8. From August 25, 2004, to August 30, 2004, provide a copy of all communication(s)between Merck and the FDA relating to Dr. Graham’s Vioxx study (including, but not limited toemail(s)).
9. From May 1, 2004, to October 14, 2004, provide a copy of all document(s) andcommunication(s) between Merck (including, but not limited to Dr. Braunstein and/or DennisUrb) and the FDA relating to any actual or proposed agreement or arrangement, whether writtenor oral, regarding the FDA providing information to Merck prior to any FDA publication aboutone of Merck’s drug products.
10. From May 1, 2004, to October 14, 2004, provide a copy of all communication(s)between Merck and the FDA relating to Vioxx (including, but not limited to email(s)).
11. From August 25, 2004, and September 30, 2004, provide a copy of allcommunication(s) relating to Merck’s review of data for increased risk of heart attacks andstrokes (including, but not limited to communication(s) between Merck, the FDA, or the“independent committee of scientists” (referred to in request number # above)).
12. What was Merck’s association with the study published in the American HeartAssociation journal Circulation and authored by eight researchers, including a Merckepidemiologist and seven doctors from Harvard Medical School and Brighham & Women’sHospital?
a) Was Merck (including, but not limited to Dr. Carolyn Cannuscio) involved indesigning the study’s methodology, the collection and interpretation of the study data, andthe writing of the study paper?
b) Did Merck have a role, either directly or indirectly, in the removal of Dr. CarolynCannuscio as an author of the study?
Please explain in detail the events and/or circumstances relating to the design and conduct of thestudy, and removal of Dr. Cannuscio as an author on this study, including, but not limited to thename(s), date(s), and a detailed description of all communication(s) between Merck, Dr.Cannuscio, and/or the American Heart Association journal Circulation.
13. From January 1, 2004, to May 18, 2004, provide a copy of all communication(s)relating to the removal of Dr. Cannuscio as an author on the Vioxx study published inCirculation (including, but not limited to email(s) between Merck, Dr. Cannuscio, and/or theAmerican Heart Association journal Circulation).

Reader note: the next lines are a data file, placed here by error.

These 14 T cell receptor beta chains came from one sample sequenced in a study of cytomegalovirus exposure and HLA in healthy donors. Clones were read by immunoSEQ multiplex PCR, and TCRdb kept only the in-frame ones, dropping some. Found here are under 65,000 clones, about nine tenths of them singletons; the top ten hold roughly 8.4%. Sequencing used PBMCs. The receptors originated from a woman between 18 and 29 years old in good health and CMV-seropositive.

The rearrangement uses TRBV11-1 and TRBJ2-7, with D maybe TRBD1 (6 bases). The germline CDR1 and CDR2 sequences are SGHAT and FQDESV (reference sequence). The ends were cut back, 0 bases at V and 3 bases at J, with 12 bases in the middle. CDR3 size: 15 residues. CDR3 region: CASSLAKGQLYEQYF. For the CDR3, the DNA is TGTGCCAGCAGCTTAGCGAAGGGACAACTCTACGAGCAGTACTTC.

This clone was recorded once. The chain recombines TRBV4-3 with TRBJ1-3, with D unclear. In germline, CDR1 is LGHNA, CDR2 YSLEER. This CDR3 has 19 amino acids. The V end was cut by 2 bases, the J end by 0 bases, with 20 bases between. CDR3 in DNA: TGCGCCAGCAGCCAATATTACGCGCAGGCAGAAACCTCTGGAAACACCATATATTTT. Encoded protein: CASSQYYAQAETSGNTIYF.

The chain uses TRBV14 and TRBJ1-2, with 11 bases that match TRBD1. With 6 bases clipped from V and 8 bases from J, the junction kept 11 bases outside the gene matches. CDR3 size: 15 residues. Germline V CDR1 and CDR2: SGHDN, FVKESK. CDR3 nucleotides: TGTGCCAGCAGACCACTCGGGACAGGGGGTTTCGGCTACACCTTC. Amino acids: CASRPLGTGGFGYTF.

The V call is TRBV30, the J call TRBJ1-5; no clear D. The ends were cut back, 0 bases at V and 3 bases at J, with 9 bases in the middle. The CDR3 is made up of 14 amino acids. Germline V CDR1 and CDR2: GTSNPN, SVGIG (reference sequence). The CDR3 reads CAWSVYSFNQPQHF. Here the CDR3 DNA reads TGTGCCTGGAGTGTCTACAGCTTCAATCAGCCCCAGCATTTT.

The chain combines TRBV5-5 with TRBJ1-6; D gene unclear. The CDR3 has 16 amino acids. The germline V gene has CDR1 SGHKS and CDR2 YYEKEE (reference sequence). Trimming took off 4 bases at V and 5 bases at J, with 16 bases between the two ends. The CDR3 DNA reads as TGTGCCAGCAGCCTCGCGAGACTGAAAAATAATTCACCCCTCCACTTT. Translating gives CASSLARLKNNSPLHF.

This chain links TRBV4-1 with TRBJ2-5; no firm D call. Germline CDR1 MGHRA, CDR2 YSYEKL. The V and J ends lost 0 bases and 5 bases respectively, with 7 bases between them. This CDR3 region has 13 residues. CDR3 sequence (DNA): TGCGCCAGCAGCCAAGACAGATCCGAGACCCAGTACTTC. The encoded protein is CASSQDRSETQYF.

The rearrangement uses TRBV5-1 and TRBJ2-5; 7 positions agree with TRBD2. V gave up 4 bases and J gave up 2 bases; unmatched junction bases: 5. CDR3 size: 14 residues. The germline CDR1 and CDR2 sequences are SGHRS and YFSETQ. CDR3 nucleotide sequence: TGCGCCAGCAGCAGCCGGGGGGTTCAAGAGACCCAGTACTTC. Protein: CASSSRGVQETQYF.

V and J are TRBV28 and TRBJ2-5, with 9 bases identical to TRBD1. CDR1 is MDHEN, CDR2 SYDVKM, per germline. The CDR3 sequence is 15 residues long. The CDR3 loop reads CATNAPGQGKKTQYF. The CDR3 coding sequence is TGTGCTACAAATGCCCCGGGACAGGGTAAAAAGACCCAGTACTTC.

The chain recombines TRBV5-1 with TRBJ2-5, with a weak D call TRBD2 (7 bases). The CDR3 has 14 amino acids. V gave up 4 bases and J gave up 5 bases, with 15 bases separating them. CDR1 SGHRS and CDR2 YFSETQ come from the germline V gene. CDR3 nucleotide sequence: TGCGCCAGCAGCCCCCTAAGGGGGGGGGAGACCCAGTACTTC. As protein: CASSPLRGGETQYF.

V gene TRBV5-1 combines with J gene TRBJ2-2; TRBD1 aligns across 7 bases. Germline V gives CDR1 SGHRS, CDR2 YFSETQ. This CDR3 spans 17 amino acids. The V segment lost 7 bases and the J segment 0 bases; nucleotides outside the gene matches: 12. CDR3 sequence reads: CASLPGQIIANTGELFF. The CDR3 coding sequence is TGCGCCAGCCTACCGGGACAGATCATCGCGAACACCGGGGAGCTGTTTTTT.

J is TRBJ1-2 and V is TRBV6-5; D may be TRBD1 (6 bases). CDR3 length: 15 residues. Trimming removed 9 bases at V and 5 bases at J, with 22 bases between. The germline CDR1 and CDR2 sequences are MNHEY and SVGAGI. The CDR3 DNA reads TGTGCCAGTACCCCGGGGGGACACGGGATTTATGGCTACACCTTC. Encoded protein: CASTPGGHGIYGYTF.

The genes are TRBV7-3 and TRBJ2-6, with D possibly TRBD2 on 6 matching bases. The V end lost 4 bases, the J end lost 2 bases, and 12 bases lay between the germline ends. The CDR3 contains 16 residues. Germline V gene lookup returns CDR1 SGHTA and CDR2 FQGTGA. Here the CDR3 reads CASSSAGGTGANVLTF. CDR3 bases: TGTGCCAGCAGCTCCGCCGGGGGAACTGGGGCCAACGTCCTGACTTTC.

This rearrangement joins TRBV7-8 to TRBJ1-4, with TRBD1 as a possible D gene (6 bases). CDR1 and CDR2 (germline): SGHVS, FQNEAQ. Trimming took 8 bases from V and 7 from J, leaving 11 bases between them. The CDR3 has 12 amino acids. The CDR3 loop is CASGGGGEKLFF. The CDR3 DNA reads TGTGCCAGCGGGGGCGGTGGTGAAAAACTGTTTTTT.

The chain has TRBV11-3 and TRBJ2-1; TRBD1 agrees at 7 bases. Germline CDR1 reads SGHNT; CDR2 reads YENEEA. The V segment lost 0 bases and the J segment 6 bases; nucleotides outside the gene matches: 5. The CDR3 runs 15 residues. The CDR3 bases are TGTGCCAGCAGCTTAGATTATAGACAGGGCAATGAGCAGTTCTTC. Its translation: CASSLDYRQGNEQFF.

14. From January 1, 1990 through October 14, 2004, provide a comfprehensive list ofeach clinical trial(s), study(ies), and/or data review(s) initiated by Merck relating to Vioxx andconducted in humans, including any conducted outside the United States. This requestencompasses any trial(s), study(ies), and/or data review(s) (including, but not limited to allrandomized placebo-controlled trials, open trials, active-controlled trials, ghost finding studies)conducted by Merck relating to Vioxx for any New Drug Application (NDA), InvestigationalNew Drug (IND) application, or for any reason (including any trial(s), study(ies), and/or datareview(s) conducted by any entity or agent engaged by Merck). For each trial/study/data review,provide the following information:
a) Identify each trial/study/data review by name and include a summary of themethodology, results, findings and conclusions;
b) State who requested it, who conducted it, where it was conducted (state the country),and for what purpose it was conducted;
c) State the date it was initiated and the date it was completed. If it was not completed,state in detail why it was not completed, who made the decision not to complete it, and atwhat point it was terminated;
d) State when and where it was published. If it was not published, state in detail why itwas not published;
e) State when and for what purpose the trial/study was submitted to the FDA. If it wasnot submitted, state in detail why it was not submitted.
As Chairman of the Finance Committee, I request that Merck comply with the attachedrequests for information and documents in accordance with attached general instructions anddefinitions. Please provide the name and contact information, including an email address, for aperson who will act as your company’s point of contact by October 18, 2004. The first requestfor documents should be delivered no later than the close of business on October 27, 2004, andthe second request for documents no later than the close of business on November 10, 2004,unless either is available sooner.
Charles E. Grassley
Next Article Previous Article